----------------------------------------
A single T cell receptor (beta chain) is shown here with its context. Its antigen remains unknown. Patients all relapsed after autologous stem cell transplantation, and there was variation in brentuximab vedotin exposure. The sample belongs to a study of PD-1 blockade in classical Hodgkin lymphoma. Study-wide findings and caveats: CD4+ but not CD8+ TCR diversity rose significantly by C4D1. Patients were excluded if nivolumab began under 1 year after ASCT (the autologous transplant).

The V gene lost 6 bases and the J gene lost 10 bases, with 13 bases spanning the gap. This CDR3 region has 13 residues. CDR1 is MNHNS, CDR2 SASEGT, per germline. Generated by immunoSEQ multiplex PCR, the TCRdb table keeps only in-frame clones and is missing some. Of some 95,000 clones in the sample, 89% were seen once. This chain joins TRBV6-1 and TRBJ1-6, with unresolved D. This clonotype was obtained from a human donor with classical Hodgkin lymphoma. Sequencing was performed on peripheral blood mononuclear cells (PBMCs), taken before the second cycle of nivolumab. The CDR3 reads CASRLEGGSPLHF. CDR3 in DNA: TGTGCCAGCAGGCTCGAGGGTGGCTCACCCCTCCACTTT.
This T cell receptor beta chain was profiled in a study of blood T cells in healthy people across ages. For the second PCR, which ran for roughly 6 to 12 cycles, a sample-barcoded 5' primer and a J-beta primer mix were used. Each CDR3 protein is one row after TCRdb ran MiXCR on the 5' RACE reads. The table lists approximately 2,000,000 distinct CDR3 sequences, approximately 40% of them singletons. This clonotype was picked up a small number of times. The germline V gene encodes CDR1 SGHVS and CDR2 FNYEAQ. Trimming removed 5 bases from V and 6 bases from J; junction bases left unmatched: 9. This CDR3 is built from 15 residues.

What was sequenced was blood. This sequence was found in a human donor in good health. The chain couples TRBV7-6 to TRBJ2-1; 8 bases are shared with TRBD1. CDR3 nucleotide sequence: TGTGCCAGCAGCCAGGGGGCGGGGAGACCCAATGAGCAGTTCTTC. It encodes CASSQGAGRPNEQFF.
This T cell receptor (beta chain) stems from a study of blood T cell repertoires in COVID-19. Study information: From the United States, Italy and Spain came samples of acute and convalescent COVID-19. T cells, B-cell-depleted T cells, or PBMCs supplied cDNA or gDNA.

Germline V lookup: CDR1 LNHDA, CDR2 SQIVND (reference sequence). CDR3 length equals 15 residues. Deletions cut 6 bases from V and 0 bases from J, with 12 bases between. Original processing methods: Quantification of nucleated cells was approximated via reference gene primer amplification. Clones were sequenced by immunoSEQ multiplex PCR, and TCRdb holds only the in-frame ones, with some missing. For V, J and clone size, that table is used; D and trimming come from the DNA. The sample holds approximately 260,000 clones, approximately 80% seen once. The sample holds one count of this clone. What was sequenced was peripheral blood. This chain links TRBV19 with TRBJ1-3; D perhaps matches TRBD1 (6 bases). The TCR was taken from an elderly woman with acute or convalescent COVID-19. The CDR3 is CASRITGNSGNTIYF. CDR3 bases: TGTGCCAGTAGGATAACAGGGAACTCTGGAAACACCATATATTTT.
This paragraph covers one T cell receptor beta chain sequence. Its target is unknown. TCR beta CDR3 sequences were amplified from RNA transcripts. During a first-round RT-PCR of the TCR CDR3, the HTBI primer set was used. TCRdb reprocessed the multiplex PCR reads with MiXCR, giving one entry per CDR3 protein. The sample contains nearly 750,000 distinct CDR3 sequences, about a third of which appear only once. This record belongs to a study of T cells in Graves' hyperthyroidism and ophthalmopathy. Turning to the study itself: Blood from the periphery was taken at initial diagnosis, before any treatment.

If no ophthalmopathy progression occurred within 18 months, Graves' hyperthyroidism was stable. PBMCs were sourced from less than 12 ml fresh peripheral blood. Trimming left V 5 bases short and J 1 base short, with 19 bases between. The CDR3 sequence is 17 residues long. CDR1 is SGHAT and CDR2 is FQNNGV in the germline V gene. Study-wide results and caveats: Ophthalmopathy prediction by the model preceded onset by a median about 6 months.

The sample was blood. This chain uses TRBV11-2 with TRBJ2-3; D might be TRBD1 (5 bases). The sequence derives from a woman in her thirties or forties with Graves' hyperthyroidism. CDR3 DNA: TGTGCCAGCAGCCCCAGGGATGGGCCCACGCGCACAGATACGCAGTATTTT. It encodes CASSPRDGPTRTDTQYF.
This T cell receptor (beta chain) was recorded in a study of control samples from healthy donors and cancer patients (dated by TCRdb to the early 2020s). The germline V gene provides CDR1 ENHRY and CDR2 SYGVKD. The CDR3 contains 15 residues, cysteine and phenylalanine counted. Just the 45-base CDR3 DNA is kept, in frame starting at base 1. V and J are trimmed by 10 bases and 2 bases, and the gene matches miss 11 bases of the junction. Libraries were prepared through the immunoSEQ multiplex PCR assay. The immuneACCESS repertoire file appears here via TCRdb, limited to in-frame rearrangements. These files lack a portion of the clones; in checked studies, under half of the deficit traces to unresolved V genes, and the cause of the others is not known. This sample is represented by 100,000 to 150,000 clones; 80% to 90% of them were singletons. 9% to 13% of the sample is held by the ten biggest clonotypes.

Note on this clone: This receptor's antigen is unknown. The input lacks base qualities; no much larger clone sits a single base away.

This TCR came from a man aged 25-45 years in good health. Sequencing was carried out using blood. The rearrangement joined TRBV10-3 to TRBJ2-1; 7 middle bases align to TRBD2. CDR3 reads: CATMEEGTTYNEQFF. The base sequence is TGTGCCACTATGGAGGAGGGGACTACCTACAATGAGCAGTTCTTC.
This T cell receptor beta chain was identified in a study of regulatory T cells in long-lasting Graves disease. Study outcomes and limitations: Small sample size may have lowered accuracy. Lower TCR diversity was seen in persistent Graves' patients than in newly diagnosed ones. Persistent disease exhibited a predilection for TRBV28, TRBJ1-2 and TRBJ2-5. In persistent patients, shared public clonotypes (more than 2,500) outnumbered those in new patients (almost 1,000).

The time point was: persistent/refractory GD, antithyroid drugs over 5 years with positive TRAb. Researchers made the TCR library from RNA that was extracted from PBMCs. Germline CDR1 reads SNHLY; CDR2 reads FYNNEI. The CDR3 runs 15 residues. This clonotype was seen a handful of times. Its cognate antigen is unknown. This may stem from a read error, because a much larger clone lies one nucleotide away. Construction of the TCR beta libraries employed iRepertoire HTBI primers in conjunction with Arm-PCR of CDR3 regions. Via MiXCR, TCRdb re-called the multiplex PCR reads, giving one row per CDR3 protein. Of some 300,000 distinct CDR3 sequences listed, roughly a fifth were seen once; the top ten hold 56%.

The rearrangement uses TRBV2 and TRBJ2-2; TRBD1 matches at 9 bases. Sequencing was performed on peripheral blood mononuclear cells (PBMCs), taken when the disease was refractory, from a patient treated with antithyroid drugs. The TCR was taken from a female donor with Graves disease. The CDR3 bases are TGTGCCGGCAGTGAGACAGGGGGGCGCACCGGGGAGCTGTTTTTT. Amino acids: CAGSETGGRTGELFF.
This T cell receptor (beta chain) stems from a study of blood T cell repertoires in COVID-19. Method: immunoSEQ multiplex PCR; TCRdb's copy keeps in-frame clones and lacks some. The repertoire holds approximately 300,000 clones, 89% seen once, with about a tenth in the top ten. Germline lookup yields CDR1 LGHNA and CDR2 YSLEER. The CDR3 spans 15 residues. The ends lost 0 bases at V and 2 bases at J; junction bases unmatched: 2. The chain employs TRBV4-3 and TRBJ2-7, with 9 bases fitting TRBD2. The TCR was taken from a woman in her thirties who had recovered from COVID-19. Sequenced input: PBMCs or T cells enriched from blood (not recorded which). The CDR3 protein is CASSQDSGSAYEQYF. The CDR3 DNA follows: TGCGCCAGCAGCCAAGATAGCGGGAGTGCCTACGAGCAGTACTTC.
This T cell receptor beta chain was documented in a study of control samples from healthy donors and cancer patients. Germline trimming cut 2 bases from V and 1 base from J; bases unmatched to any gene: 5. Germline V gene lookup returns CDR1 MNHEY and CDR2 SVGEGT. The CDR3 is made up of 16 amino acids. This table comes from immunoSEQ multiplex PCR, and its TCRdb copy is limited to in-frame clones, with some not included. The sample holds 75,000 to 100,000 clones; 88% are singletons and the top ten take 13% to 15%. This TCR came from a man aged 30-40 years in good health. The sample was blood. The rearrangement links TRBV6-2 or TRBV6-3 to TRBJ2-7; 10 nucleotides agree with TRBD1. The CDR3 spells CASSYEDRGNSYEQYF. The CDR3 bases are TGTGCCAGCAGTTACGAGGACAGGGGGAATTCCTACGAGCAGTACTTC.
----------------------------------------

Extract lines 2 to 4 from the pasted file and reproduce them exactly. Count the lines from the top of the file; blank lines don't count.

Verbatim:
The V gene lost 6 bases and the J gene lost 10 bases, with 13 bases spanning the gap. This CDR3 region has 13 residues. CDR1 is MNHNS, CDR2 SASEGT, per germline. Generated by immunoSEQ multiplex PCR, the TCRdb table keeps only in-frame clones and is missing some. Of some 95,000 clones in the sample, 89% were seen once. This chain joins TRBV6-1 and TRBJ1-6, with unresolved D. This clonotype was obtained from a human donor with classical Hodgkin lymphoma. Sequencing was performed on peripheral blood mononuclear cells (PBMCs), taken before the second cycle of nivolumab. The CDR3 reads CASRLEGGSPLHF. CDR3 in DNA: TGTGCCAGCAGGCTCGAGGGTGGCTCACCCCTCCACTTT.
This T cell receptor beta chain was profiled in a study of blood T cells in healthy people across ages. For the second PCR, which ran for roughly 6 to 12 cycles, a sample-barcoded 5' primer and a J-beta primer mix were used. Each CDR3 protein is one row after TCRdb ran MiXCR on the 5' RACE reads. The table lists approximately 2,000,000 distinct CDR3 sequences, approximately 40% of them singletons. This clonotype was picked up a small number of times. The germline V gene encodes CDR1 SGHVS and CDR2 FNYEAQ. Trimming removed 5 bases from V and 6 bases from J; junction bases left unmatched: 9. This CDR3 is built from 15 residues.

What was sequenced was blood. This sequence was found in a human donor in good health. The chain couples TRBV7-6 to TRBJ2-1; 8 bases are shared with TRBD1. CDR3 nucleotide sequence: TGTGCCAGCAGCCAGGGGGCGGGGAGACCCAATGAGCAGTTCTTC. It encodes CASSQGAGRPNEQFF.